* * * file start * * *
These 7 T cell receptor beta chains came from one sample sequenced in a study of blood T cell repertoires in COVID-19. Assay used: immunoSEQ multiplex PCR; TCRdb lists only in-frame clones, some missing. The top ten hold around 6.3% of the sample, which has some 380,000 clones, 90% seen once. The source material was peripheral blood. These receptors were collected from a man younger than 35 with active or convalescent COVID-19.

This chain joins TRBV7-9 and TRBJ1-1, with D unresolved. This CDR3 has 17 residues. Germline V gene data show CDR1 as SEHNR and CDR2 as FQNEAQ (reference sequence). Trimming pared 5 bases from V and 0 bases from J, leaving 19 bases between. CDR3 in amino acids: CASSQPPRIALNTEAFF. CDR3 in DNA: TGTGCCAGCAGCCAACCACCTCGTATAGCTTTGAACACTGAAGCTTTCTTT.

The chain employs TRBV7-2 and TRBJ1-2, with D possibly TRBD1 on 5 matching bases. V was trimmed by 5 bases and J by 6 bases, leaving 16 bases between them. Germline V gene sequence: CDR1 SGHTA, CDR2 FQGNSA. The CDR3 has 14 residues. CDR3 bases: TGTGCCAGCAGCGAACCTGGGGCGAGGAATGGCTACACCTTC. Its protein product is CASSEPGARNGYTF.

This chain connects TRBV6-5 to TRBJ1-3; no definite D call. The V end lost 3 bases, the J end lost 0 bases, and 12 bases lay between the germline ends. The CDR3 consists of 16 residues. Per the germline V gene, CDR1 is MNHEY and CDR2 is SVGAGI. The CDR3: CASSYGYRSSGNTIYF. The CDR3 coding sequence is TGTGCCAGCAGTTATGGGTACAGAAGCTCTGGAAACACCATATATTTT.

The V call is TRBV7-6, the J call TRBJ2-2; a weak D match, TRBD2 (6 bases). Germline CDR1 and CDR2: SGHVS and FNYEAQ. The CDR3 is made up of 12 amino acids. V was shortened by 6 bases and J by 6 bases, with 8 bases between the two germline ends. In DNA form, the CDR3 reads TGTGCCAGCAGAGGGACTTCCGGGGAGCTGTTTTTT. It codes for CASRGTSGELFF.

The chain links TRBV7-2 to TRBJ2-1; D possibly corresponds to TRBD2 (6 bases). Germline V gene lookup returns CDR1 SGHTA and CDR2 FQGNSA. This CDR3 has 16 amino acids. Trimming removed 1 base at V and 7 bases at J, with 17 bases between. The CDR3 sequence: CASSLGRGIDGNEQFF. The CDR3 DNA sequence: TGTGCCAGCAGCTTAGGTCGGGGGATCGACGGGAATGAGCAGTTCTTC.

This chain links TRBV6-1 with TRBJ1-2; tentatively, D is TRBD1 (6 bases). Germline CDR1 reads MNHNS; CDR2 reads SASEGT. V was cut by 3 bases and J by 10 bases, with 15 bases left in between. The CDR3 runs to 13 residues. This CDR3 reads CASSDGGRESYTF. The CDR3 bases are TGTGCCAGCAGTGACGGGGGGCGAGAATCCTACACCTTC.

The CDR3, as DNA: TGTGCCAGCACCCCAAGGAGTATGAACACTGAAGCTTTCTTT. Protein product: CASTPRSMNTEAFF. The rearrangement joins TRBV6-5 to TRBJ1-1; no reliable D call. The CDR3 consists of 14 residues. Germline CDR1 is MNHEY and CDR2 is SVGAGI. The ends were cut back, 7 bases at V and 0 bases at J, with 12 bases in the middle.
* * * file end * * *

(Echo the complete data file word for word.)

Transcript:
These 7 T cell receptor beta chains came from one sample sequenced in a study of blood T cell repertoires in COVID-19. Assay used: immunoSEQ multiplex PCR; TCRdb lists only in-frame clones, some missing. The top ten hold around 6.3% of the sample, which has some 380,000 clones, 90% seen once. The source material was peripheral blood. These receptors were collected from a man younger than 35 with active or convalescent COVID-19.

This chain joins TRBV7-9 and TRBJ1-1, with D unresolved. This CDR3 has 17 residues. Germline V gene data show CDR1 as SEHNR and CDR2 as FQNEAQ (reference sequence). Trimming pared 5 bases from V and 0 bases from J, leaving 19 bases between. CDR3 in amino acids: CASSQPPRIALNTEAFF. CDR3 in DNA: TGTGCCAGCAGCCAACCACCTCGTATAGCTTTGAACACTGAAGCTTTCTTT.

The chain employs TRBV7-2 and TRBJ1-2, with D possibly TRBD1 on 5 matching bases. V was trimmed by 5 bases and J by 6 bases, leaving 16 bases between them. Germline V gene sequence: CDR1 SGHTA, CDR2 FQGNSA. The CDR3 has 14 residues. CDR3 bases: TGTGCCAGCAGCGAACCTGGGGCGAGGAATGGCTACACCTTC. Its protein product is CASSEPGARNGYTF.

This chain connects TRBV6-5 to TRBJ1-3; no definite D call. The V end lost 3 bases, the J end lost 0 bases, and 12 bases lay between the germline ends. The CDR3 consists of 16 residues. Per the germline V gene, CDR1 is MNHEY and CDR2 is SVGAGI. The CDR3: CASSYGYRSSGNTIYF. The CDR3 coding sequence is TGTGCCAGCAGTTATGGGTACAGAAGCTCTGGAAACACCATATATTTT.

The V call is TRBV7-6, the J call TRBJ2-2; a weak D match, TRBD2 (6 bases). Germline CDR1 and CDR2: SGHVS and FNYEAQ. The CDR3 is made up of 12 amino acids. V was shortened by 6 bases and J by 6 bases, with 8 bases between the two germline ends. In DNA form, the CDR3 reads TGTGCCAGCAGAGGGACTTCCGGGGAGCTGTTTTTT. It codes for CASRGTSGELFF.

The chain links TRBV7-2 to TRBJ2-1; D possibly corresponds to TRBD2 (6 bases). Germline V gene lookup returns CDR1 SGHTA and CDR2 FQGNSA. This CDR3 has 16 amino acids. Trimming removed 1 base at V and 7 bases at J, with 17 bases between. The CDR3 sequence: CASSLGRGIDGNEQFF. The CDR3 DNA sequence: TGTGCCAGCAGCTTAGGTCGGGGGATCGACGGGAATGAGCAGTTCTTC.

This chain links TRBV6-1 with TRBJ1-2; tentatively, D is TRBD1 (6 bases). Germline CDR1 reads MNHNS; CDR2 reads SASEGT. V was cut by 3 bases and J by 10 bases, with 15 bases left in between. The CDR3 runs to 13 residues. This CDR3 reads CASSDGGRESYTF. The CDR3 bases are TGTGCCAGCAGTGACGGGGGGCGAGAATCCTACACCTTC.

The CDR3, as DNA: TGTGCCAGCACCCCAAGGAGTATGAACACTGAAGCTTTCTTT. Protein product: CASTPRSMNTEAFF. The rearrangement joins TRBV6-5 to TRBJ1-1; no reliable D call. The CDR3 consists of 14 residues. Germline CDR1 is MNHEY and CDR2 is SVGAGI. The ends were cut back, 7 bases at V and 0 bases at J, with 12 bases in the middle.